Big City, Small Living: Thriving in a Minimalist Space
With careful consideration, urban condo living can work for anyone.
Making the most of a small, urban living space is all about great organization. From innovative storage solutions to dual-purpose furniture, you need to be thoughtful about every inch of space.
Now imagine you have five children. Do you give up all of the walkability and highly desirable amenities that come with city living and move to the ‘burbs? Or do you eschew the idea entirely and adapt to the Vancouver real estate market?
What if we told you that modern families are doing just that? Adrian Crook, single father of five and author of the blog 5 Kids 1 Condo, spoke to us about some of the ways he makes 1,000 square feet work for six people.
Looking around a modern condo, it may be difficult to imagine keeping it well-organized. Modern living has become synonymous with the accumulation of objects, and while it’s tempting to invest in sleek storage units, professional organizers like Marie Kondo (author of the best-selling book, The Life-Changing Magic of Tidying Up) are encouraging us to reconsider holding onto extra things.
This mantra matches how Crook lives. “I think it probably takes more critical analysis on a regular basis,” says Crook, “When we had a house in North Van, we only owned it for a few years, but it filled up very quickly to the point where you’re lining your shed or your garage with stuff that you never even really use.”
While it’s certainly easier to ignore the accumulation of superfluous stuff in a house than a condo, small spaces aren’t impervious. “You’re constantly having to re-evaluate something’s utility,” admits Crook, “whether it’s a toy that kids don’t play with anymore and it should be donated, or if it’s an appliance sitting on the counter and taking up valuable space.”
If you’re constantly taking stock of what you have rather than simply putting it away, then you’re only left with the task of keeping things organized. “It’s about being efficient about things that aren’t used 24 hours a day and don’t need to remain in one physical spot,” says Crook.
Using the City as Part of Your Home
With minimal square footage at home, the city becomes a big part of your day-to-day life—and the Crook family takes full advantage of this. Car-share memberships with companies such as Evo, transit passes and bicycles replace the need for a minivan.
The Vancouver Public Library provides a change of environment for the kids to read or play their video games. And even though their condo doesn’t allow pets, Part Time Pooch—a local service that pairs dogs that need to be walked with dog-less city folks—helps fill the space left by not having a family pet.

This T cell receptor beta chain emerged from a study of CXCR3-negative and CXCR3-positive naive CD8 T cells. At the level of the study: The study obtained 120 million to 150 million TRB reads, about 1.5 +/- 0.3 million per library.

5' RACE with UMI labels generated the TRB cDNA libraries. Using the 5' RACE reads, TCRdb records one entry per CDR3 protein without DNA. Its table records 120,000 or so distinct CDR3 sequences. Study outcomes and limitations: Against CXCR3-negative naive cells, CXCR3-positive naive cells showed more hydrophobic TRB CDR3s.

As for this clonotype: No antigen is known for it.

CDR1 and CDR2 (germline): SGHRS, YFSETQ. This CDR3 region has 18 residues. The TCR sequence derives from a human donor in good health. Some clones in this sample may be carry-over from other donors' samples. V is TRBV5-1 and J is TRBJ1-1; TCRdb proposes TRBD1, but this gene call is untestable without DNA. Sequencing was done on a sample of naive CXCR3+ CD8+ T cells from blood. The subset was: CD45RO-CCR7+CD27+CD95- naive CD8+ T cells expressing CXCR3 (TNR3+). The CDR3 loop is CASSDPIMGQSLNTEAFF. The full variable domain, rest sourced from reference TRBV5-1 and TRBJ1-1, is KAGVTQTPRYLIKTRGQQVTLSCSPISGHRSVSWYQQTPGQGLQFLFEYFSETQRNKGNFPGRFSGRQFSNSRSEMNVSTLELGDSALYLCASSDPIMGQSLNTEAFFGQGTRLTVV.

“Outside of North America, what we are doing in this condo is the norm, and people don’t think it’s bizarre to raise even multiple generations, beyond just kids and the parents, in a single condo,” he says.
Tips and Tricks
When asked what advice he would share based on years of successfully sharing roughly 1,000 square feet with his five kids, Crook advises seeking out “transferrable furniture and just keeping clutter to a minimum.”
Another key tip involves “reusing certain spaces for separate day and night purposes,” says Crook, referring to spaces like his bedroom, which doubles as an office thanks to a Murphy bed/desk. And finally, “prioritizing the living room as the big open space, versus bedrooms being smaller spaces.”
This thoughtfulness also extends to protecting your condo against unforeseen issues, such as the cost of repairs and replacing stolen, water- or fire-damaged items. In British Columbia, many condo stratas have insurance policies that cover the building—including the common areas, or liability claims against the strata—but not the owners and their property.
With condo-specific insurance plans from BCAA, you can protect your belongings, insure any improvements you’ve made to the unit and rest assured knowing that your condo is covered while you’re out enjoying everything Vancouver has to offer.
By making use of space-saving storage solutions, protecting your assets, getting outside and taking advantage of the city’s amenities, it’s possible to not only live, but thrive in a small urban space. With condos and townhomes quickly replacing traditional detached homes in many major cities, it’s worth considering how you and your family could make this minimalist lifestyle work.